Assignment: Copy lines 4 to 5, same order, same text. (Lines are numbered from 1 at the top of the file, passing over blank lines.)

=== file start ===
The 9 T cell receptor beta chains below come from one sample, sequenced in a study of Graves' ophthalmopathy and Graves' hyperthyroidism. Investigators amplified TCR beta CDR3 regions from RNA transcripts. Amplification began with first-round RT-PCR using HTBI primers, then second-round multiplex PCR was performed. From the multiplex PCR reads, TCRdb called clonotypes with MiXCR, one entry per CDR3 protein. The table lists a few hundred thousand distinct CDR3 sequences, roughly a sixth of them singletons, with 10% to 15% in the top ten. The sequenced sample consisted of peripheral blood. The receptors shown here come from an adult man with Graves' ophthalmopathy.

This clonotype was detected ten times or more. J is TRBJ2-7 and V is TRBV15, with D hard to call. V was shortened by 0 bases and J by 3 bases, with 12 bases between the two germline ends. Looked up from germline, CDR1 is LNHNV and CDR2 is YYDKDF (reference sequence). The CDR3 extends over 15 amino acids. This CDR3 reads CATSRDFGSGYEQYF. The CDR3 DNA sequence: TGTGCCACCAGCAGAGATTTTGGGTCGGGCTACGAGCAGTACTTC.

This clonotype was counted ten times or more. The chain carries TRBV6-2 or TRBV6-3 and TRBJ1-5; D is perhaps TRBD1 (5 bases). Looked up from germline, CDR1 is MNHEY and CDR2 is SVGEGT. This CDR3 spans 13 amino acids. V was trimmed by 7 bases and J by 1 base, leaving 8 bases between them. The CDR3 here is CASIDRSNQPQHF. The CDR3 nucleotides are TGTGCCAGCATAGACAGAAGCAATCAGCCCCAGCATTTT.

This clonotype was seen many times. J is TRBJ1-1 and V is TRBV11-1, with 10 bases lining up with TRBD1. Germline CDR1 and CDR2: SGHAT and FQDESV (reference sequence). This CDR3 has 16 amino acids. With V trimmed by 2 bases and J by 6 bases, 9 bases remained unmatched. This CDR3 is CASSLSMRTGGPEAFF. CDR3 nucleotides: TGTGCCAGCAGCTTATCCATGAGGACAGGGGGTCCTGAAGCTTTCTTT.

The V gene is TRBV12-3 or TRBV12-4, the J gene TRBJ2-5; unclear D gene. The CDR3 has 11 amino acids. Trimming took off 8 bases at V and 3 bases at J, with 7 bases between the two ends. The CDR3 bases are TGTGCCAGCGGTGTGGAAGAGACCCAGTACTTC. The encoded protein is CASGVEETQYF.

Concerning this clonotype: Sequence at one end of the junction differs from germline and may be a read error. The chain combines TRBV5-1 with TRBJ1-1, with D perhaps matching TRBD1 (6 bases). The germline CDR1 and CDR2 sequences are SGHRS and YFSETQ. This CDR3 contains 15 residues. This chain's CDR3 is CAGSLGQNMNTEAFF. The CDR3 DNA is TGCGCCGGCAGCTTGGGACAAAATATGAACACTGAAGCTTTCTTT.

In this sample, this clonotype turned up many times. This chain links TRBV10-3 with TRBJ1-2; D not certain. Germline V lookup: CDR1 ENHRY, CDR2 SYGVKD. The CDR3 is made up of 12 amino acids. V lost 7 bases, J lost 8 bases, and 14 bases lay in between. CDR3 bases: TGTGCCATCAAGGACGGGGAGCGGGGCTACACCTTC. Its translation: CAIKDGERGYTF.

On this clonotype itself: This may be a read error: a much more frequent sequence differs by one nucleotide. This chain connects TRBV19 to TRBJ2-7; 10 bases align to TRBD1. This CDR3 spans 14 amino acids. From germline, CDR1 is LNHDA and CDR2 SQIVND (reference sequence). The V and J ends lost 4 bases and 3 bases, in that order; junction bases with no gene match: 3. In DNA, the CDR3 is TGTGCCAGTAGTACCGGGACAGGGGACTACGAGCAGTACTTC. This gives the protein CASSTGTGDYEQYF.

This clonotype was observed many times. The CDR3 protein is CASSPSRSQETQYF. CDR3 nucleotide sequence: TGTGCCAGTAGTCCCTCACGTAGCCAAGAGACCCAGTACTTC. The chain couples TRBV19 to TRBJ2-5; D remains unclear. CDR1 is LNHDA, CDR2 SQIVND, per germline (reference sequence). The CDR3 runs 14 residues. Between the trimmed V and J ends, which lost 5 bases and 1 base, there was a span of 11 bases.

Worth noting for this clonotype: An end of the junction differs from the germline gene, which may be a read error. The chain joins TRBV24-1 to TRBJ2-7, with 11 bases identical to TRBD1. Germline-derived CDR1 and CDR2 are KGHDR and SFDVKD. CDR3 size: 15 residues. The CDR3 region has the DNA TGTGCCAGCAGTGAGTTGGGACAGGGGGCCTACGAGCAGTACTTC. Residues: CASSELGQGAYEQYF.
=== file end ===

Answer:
This clonotype was seen many times. J is TRBJ1-1 and V is TRBV11-1, with 10 bases lining up with TRBD1. Germline CDR1 and CDR2: SGHAT and FQDESV (reference sequence). This CDR3 has 16 amino acids. With V trimmed by 2 bases and J by 6 bases, 9 bases remained unmatched. This CDR3 is CASSLSMRTGGPEAFF. CDR3 nucleotides: TGTGCCAGCAGCTTATCCATGAGGACAGGGGGTCCTGAAGCTTTCTTT.

The V gene is TRBV12-3 or TRBV12-4, the J gene TRBJ2-5; unclear D gene. The CDR3 has 11 amino acids. Trimming took off 8 bases at V and 3 bases at J, with 7 bases between the two ends. The CDR3 bases are TGTGCCAGCGGTGTGGAAGAGACCCAGTACTTC. The encoded protein is CASGVEETQYF.